Hypercars — What Are They?

by CarInsurance.com Staff Writer on February 21, 2012

Across the political spectrum, most people agree that one of the best ways to lower the country’s dependence on foreign oil and improve air quality is to produce cars that are far more fuel efficient than the vehicles of today. This consensus is not new. Since the dawn of the automotive industry over one hundred years ago, automobile manufacturers, spurred on by congressional action, have sought to increase the fuel efficiency of their fleets of cars and trucks. Unfortunately, while progress has been made, it has become increasingly harder to make substantial improvements in efficiency without sacrificing vehicle durability and safety.

A new direction must be followed if the twin goals of fuel efficiency and vehicle safety are to be met. This is where hypercars come in. First designed in the mid-1990s, hypercars offer promising design principles for vastly increasing fuel efficiency without sacrificing vehicle safety, durability, or performance.

What Iis a Hypercar?

The Hypercar® was first proposed by Amory B. Lovins, the chairman and cofounder of the Rocky Mountain Institute, a think tank devoted to improving energy efficiency in industry and home use. Concerned about the impact of fossil fuels on the environment, Lovins proposed the Hypercar® in order to help the automotive industry develop automobiles that would use less gasoline but would also be popular with the general public. Essentially, the Hypercar® trademarked by the Rocky Mountain Institute is a vehicle that achieves superior efficiency through the use of aerodynamic design, the incorporation of composite materials, and the application of other principles. Today, many cars that use these principles are known simply as hypercars.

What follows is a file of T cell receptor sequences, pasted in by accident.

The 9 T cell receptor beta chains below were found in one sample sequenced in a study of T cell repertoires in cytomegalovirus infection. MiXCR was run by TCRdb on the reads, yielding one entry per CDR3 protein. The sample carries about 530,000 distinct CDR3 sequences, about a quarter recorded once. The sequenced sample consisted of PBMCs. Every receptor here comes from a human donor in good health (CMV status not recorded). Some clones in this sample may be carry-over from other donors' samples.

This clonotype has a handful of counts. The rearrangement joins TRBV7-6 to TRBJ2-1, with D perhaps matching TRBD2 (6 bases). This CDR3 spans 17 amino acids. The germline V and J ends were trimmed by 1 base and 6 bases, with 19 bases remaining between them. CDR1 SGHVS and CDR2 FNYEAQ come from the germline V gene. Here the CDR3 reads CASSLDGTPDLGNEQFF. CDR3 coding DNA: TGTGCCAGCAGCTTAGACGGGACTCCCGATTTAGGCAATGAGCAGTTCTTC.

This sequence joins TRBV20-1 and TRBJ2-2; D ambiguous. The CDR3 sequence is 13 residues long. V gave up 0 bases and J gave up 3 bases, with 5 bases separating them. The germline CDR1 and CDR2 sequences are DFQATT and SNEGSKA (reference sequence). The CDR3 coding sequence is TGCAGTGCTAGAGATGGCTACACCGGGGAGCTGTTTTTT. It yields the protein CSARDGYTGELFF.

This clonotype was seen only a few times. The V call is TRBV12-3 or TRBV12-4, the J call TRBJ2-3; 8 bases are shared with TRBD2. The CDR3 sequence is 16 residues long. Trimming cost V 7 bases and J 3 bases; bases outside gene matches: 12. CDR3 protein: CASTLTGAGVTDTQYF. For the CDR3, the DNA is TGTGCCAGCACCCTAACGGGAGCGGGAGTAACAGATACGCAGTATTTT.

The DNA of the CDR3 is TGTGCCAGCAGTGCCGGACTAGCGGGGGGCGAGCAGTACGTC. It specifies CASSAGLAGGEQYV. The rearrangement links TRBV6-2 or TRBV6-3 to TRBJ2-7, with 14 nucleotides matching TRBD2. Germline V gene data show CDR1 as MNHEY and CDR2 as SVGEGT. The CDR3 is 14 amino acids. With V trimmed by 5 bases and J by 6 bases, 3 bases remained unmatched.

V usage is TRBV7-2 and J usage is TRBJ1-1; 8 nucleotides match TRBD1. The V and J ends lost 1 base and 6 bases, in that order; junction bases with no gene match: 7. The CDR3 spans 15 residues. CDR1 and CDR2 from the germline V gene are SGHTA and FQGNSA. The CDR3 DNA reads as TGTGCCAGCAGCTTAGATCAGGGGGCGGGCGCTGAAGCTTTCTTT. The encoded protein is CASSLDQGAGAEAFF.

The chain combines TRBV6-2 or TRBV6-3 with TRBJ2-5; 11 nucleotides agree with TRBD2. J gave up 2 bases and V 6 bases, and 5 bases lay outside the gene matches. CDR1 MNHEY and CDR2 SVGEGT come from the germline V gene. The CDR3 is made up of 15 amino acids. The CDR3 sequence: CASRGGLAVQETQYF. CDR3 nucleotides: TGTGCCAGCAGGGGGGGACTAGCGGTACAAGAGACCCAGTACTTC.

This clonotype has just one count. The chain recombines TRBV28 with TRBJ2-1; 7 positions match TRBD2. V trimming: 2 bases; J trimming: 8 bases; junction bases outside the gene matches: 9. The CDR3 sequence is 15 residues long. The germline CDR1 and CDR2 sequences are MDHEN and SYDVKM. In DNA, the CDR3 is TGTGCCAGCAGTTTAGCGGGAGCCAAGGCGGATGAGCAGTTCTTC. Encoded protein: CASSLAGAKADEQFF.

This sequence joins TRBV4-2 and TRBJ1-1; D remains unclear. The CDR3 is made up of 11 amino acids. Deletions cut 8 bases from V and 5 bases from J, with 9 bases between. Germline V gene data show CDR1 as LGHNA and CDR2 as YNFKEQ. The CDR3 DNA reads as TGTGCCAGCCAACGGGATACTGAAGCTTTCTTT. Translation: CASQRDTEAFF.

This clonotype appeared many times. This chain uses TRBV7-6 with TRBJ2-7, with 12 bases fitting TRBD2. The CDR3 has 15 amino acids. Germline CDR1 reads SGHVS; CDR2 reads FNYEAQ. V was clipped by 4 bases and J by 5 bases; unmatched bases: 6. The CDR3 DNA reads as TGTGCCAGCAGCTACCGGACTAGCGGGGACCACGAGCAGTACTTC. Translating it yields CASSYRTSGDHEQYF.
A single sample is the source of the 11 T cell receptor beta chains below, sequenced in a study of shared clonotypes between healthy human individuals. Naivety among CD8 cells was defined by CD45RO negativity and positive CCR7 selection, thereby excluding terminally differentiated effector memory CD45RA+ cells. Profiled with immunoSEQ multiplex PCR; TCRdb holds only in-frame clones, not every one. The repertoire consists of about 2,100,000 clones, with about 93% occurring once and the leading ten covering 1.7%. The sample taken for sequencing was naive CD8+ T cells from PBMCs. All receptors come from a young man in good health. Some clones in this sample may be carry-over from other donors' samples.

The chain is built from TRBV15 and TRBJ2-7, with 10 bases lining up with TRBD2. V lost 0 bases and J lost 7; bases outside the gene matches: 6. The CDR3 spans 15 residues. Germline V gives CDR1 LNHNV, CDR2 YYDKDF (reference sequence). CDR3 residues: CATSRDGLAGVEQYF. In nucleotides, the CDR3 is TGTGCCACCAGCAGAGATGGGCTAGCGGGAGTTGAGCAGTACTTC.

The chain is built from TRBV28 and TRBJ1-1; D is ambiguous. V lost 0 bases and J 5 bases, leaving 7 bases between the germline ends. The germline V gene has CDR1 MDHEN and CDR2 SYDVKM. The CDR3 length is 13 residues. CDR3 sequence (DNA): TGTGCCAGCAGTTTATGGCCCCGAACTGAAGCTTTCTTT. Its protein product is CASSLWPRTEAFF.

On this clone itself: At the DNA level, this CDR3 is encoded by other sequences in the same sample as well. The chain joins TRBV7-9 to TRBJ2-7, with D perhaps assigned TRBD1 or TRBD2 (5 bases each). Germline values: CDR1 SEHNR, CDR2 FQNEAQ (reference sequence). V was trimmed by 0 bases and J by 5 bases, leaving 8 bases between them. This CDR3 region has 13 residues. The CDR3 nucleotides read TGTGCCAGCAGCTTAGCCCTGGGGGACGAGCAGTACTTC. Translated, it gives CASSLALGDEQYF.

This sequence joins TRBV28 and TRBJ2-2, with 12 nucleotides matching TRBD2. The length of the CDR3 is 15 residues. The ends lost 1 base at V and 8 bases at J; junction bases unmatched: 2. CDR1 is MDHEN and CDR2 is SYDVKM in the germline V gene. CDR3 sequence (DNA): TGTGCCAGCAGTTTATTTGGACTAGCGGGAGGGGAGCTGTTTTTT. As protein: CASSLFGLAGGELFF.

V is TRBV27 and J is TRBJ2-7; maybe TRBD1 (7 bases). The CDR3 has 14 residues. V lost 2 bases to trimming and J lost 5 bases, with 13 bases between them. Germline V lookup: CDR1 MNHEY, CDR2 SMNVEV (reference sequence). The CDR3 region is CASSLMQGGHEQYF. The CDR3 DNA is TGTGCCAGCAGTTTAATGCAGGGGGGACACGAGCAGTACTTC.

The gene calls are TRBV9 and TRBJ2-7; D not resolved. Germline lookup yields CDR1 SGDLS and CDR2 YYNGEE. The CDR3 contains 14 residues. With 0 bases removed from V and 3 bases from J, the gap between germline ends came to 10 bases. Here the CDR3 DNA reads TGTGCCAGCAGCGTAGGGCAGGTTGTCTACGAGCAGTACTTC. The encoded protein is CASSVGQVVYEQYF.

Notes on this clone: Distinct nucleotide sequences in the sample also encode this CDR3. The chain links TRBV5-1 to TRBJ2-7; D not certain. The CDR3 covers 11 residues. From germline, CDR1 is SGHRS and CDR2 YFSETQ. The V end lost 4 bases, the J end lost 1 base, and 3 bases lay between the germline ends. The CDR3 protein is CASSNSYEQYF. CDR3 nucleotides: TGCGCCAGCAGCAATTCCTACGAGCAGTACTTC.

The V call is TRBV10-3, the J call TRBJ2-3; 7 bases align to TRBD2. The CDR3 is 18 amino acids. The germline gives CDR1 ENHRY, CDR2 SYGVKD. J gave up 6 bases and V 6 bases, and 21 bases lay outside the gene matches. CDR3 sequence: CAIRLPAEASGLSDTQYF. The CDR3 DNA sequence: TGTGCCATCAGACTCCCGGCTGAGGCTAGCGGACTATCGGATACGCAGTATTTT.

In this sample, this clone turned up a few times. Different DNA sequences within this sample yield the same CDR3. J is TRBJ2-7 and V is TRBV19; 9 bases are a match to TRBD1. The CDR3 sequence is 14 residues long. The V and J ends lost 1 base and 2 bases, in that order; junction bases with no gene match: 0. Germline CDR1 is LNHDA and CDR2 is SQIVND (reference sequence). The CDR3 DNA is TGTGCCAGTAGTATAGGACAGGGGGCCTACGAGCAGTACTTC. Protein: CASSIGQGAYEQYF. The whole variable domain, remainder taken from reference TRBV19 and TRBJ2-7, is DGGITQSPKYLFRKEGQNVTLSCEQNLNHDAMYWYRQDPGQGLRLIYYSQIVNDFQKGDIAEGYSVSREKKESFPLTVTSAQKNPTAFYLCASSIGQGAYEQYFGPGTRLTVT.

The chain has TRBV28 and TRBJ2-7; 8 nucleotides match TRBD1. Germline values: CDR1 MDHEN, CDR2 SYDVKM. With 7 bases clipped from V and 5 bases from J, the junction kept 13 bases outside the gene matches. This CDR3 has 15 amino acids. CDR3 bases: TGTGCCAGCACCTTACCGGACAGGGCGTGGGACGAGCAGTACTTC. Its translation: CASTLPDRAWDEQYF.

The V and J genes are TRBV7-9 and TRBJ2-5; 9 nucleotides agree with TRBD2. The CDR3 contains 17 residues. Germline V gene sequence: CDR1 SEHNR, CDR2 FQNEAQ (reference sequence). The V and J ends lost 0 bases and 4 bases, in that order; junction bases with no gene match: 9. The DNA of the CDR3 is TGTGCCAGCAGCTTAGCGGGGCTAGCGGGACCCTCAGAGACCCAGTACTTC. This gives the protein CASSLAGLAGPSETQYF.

In the past, achieving fuel efficiency often came at the expense of vehicle appearance, safety, and performance, but the principles illustrated in hypercar design aim to overcome these problems. One of the best ways to improve a vehicle’s fuel efficiency is to lower its weight, but simply using a lighter metal to construct a vehicle body often renders the vehicle more apt to crumble in the event of a car crash. Composite material construction, however, maintains safety and reduces the weight of the final vehicle because composite materials do not sacrifice strength for the sake of reduced weight. Improved aerodynamic design also improves efficiency while maintaining the sleek look that many people want in their cars and trucks. By incorporating both aerodynamic design and composite material construction, hypercars improve fuel efficiency in a way that also allows automakers to build vehicles that people actually want to buy.

In any case, hypercar advocates claim that hypercar design principles can create a three-to-fivefold improvement in overall fuel efficiency. Such claims must be taken seriously, and an increasing number of car manufacturers are applying hypercar principles in the construction of fuel efficient vehicles.

Are There Hypercars on the Road Today?